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The Mystery Of Edwin Drood

Illustration for article titled emThe Mystery Of Edwin Drood/em
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The Mystery Of Edwin Drood debuts tonight on PBS as a part of its Masterpiece series. It will air at 9 p.m. Eastern and Pacific, 8 p.m. Central and Mountain in most markets, but you should check local listings.

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Toward the end of The Mystery of Edwin Drood, John Jasper wakes up in a London opium den, unable to remember the details of the night his nephew disappeared and his potential hand in the events, lamenting, “If only I could see the end.” That echoes the sentiment of any fan of Dickens wishing that Edwin Drood was more than an incomplete work, unable to stand with the author’s best, and similarly unable to be adapted into something more than pedestrian period drama.

As far as final, unfinished novels go, Charles Dickens’ The Mystery of Edwin Drood has enjoyed a comparatively lengthy life through media adaptations. Early cinema adapted the story twice, and there is even a stage musical, the Clue-style Drood, in which the audience literally votes for whom they think committed the crime during the show, and the actors then play out the chosen scenario with a predetermined number. Dickens only completed around half of the novel in serialized installments, leaving the titular mystery with several strong hints but no satisfying conclusion. Screenwriter Gwyneth Hughes aimed to adapt the story for a 21st century audience, and as far as one can tell, that involves a lot of brooding in the dark and cerebral melancholy.

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Giving away any of the plot would spoil the palpable mystery even from the start, but a few character notes will do. Matthew Rhys—of Brothers and Sisters and the Dylan Thomas-centered film The Edge of Love—plays church choirmaster John Jasper in a constant opium-addled haze, plagued by mysterious inner demons. He loves his nephew Edwin Drood, but secretly covets Drood’s fiancé Rosa Bud, one of his private pupils.

The gorgeous Tazmin Merchant—who played Daenerys Targaryen in the original pilot of Game of Thrones as well as the magnetic Georgiana Darcy in Joe Wright’s Pride and Prejudice— is largely wasted in the flimsy role of Rosa. She flits about with no real purpose, bemoans her impending marriage to Edwin after a betrothal planned since their infancy, and breaks down whenever she’s in the same room as Jasper, for she despises his obvious affections. Even Neville is taken with her, but she exhibits no positive characteristics to warrant such comprehensive attention.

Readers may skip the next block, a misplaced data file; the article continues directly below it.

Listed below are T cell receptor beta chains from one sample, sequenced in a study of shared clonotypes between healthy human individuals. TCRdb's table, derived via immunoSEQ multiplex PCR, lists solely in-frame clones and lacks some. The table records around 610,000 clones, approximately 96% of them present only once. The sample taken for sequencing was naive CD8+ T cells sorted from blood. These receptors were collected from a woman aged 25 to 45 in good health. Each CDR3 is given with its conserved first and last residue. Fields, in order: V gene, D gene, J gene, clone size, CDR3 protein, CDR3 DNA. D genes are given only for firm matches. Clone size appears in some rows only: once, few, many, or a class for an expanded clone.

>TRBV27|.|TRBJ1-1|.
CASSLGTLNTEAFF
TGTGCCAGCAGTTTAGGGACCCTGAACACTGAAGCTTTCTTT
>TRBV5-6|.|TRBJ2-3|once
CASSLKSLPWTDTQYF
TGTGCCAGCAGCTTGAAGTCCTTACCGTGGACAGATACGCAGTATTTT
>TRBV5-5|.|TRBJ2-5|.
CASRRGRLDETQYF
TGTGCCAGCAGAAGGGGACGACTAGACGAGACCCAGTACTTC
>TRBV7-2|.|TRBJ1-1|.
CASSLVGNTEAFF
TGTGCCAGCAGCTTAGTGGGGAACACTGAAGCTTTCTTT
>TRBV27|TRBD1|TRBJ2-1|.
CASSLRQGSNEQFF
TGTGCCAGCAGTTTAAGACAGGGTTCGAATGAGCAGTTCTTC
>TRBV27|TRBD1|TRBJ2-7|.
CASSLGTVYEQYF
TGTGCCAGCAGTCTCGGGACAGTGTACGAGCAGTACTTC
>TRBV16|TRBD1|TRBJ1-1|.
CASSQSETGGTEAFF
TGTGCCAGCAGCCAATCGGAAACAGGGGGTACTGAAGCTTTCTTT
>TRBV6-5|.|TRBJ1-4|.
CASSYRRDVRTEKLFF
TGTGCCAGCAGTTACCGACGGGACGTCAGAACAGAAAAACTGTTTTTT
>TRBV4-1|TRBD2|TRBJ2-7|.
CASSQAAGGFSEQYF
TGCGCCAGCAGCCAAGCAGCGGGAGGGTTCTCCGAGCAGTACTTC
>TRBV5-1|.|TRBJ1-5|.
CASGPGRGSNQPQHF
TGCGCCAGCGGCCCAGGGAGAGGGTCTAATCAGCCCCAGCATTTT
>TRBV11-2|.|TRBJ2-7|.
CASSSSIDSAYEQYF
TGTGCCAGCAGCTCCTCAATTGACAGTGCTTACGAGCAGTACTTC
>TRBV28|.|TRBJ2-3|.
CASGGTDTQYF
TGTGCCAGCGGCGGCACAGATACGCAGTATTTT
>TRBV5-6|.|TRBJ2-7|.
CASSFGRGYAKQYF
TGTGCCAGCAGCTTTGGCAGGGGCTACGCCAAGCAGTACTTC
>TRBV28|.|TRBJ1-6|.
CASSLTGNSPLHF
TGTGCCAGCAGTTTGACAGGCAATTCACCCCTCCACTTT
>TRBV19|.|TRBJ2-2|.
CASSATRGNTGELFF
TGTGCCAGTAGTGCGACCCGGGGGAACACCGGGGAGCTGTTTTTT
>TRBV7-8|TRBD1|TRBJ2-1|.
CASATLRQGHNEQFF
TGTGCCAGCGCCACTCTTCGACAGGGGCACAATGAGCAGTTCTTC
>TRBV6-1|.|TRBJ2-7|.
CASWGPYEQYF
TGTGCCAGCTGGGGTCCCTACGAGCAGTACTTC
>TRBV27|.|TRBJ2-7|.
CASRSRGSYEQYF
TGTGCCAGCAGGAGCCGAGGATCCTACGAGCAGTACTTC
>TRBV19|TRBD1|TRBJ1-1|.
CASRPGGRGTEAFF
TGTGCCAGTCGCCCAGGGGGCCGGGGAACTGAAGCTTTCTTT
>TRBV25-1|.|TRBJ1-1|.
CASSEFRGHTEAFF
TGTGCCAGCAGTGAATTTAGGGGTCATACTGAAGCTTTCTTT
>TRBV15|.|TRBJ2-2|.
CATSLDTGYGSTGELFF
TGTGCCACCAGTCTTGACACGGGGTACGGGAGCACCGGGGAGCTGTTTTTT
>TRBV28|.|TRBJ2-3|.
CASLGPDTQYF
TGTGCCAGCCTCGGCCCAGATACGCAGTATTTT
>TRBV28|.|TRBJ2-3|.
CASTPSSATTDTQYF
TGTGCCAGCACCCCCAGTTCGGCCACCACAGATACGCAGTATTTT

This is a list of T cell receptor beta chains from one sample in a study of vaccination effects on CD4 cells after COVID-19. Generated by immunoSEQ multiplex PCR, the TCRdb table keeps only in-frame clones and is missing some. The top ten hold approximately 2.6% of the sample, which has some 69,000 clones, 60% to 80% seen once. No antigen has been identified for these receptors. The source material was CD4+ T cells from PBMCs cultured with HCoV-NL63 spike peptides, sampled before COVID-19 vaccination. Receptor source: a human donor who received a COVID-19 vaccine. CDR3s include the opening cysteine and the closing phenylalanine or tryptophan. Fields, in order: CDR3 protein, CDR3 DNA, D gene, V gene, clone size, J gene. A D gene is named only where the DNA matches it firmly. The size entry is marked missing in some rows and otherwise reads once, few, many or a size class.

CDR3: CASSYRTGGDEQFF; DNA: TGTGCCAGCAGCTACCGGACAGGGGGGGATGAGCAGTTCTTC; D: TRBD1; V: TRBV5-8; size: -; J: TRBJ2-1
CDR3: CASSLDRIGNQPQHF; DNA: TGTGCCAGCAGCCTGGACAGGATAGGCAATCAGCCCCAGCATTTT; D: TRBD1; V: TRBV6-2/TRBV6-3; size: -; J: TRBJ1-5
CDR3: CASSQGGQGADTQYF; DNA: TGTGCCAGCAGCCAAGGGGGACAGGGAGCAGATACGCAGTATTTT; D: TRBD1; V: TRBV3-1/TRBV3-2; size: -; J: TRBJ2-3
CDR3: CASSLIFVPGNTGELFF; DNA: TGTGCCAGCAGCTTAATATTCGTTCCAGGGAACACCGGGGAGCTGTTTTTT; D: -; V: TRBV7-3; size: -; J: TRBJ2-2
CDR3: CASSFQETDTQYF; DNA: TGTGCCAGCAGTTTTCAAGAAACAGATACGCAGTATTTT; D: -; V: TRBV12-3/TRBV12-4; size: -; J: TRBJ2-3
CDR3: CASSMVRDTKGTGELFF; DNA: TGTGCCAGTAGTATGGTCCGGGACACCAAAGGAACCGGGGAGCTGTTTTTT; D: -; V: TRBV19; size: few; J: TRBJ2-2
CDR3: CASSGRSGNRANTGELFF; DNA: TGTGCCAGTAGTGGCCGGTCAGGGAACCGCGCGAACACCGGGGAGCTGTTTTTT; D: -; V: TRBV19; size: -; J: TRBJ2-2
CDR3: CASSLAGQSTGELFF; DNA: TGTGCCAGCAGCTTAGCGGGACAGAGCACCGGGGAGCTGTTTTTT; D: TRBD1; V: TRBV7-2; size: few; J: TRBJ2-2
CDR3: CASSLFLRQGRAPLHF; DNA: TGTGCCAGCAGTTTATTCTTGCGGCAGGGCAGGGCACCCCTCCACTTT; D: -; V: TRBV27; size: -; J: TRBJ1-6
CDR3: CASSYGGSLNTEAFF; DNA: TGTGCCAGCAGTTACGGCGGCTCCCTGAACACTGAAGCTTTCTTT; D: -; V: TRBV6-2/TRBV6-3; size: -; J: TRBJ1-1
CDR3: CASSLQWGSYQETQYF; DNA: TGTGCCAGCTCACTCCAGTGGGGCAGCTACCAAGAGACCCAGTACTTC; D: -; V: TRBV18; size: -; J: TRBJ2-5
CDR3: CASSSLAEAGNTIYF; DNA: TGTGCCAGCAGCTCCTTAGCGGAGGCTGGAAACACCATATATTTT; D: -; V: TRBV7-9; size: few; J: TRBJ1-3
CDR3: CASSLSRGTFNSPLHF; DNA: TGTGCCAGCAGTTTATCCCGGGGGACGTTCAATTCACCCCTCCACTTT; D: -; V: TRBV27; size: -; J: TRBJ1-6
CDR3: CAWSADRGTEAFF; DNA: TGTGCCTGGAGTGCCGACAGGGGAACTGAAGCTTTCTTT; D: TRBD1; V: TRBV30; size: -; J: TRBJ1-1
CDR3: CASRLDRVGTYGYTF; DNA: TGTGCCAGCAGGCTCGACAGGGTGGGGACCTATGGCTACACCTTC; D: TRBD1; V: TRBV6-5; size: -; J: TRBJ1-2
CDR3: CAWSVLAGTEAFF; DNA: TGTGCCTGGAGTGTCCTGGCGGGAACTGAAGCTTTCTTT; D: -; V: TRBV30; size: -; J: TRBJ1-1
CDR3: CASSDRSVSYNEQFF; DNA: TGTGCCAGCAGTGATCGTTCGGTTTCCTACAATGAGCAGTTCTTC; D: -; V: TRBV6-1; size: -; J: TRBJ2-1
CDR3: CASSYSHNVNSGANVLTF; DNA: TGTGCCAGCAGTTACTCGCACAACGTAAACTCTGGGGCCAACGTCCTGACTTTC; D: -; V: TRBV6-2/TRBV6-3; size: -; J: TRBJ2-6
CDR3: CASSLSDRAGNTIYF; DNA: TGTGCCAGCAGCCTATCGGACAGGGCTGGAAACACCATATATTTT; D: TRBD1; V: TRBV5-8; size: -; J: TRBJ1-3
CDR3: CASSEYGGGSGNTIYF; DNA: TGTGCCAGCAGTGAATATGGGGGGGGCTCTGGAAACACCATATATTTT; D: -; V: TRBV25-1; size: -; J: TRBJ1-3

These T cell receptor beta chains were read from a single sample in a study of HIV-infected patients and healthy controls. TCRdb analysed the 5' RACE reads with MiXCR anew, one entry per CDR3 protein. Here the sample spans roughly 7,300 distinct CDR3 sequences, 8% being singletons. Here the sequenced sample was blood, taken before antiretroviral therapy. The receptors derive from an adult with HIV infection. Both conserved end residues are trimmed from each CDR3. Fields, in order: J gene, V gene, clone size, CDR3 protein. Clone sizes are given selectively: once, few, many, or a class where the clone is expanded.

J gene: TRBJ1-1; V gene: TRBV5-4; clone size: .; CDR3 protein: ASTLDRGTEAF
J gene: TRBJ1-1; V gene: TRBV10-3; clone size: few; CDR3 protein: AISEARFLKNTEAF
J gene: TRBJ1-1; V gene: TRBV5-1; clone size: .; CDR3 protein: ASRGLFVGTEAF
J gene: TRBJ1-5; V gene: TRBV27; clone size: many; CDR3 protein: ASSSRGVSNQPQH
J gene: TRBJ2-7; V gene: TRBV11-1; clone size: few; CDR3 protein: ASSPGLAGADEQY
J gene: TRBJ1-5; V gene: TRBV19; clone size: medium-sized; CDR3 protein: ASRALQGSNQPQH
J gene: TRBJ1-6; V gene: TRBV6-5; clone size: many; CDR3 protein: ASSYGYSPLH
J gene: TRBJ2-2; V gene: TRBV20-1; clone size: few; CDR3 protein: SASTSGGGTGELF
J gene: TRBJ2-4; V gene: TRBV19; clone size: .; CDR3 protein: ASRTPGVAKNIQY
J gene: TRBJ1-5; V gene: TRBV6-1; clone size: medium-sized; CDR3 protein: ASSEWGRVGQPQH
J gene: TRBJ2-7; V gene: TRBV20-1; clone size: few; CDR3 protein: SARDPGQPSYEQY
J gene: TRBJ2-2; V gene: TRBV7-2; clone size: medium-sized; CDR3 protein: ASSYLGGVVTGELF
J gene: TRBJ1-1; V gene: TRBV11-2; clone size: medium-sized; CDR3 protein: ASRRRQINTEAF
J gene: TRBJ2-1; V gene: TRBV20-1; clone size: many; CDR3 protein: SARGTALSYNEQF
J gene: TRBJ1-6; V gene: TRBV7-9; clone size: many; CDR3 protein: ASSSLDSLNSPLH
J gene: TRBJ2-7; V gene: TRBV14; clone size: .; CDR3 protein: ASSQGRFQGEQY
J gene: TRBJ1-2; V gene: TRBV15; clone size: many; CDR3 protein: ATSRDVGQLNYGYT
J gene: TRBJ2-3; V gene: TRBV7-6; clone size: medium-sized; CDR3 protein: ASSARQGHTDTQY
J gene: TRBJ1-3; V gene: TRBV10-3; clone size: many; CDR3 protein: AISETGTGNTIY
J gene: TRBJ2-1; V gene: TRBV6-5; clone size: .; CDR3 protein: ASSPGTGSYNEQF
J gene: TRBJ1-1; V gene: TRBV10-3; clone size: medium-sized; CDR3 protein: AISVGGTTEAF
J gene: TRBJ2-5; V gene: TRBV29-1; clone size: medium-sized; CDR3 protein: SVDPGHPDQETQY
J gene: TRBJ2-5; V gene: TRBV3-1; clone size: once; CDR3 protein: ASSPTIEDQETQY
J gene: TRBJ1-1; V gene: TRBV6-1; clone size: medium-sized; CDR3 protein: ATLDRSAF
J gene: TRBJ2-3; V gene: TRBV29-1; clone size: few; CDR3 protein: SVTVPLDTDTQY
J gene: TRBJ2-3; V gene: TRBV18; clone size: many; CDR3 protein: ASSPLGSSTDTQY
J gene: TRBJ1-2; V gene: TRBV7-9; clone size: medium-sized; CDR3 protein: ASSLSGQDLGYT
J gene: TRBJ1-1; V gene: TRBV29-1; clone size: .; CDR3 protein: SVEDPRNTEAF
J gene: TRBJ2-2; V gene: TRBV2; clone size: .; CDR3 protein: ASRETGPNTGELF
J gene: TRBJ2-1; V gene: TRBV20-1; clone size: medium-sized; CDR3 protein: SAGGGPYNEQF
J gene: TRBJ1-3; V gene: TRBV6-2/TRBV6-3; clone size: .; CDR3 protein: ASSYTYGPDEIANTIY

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The usual array Dickensian minor characters populate the rest of the story. The Reverend Septimus Crisparkle and his mother take in twin orphans from Ceylon, Neville and Helena. Sacha Dhawan, perhaps known from his role as Manmeet on NBC’s Outsourced, gets a dramatic role as Neville, but not a better one, since he is relegated to being the epitome of the angry, vengeful foreigner, suspect simply because of his emotions and his origins. Hiram Grewgious is Rosa’s guardian, overseeing her dead father’s will and providing guidance; Durdles works around the cathedral carving inscriptions in the crypts; Deputy is the standard Dickensian ragamuffin street urchin, begging and doing odd jobs like being a lookout. Edwin Drood isn’t a story about characters; they are all in service of the plot, the central mystery of Edwin’s disappearance after a night dining and drinking with Jasper and Neville.

Miniseries like this always struggle to depict the passage of time, but it’s actuely apparent in Edwin Drood, as events rush together in brief scenes only concerened with urging the plot forward. Rosa and Helena become friends exceedingly quickly. Helena and the Reverend have affections for each other out of nowhere. There is no character development, they change as the scenes from the book fall into place in order.

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Edwin Drood doesn’t carry the same institutional indictments in the background of its story like other Dickens works, such as A Christmas Carol, Nicholas Nickelby, or Oliver Twist. The mystery of Edwin’s disappearance is paramount, tossing all other developments to the side. There are a few scenes that inspire a bit of pause: Jasper and Durdles’ journey into the crypt is wonderfully spooky, as is Neville and Edwin’s nighttime stroll through the cathedral. Several of Jasper’s opium hallucinations are intriguing, but Drood feels as unfinished as it was when Dickens died over a century ago.

If there’s a social theme, it’s the issue of legitimate parentage and willed property. A few characters show shades of Edmund, the illegitimate son of Gloucester in King Lear, and when the story stops swirling enough to give a speech some breathing room, Drood shows some teeth on 19th-century succession. But it’s nothing new, and something that Jane Austen, the Bronte sisters, or Dickens himself in other works, wrote better. Hughes does an admirable job of taking the various threads left by Dickens work and weaving them all together. She even picks out a theme around which to hinge the twists in the final act. Unlike the “choose your own adventure” style of the stage musical, Hughes goes along with the prevailing assumption of Dickens’ intentions, and ties everything into a nice bow. The satisfying ending gives the impression that something more impressive came before, but it can only do so much to mask the wealth of missing material Dickens never wrote. Every character is an unfinished sketch, a dissatisfying half-mystery that will always need more than modern adapters can provide.  

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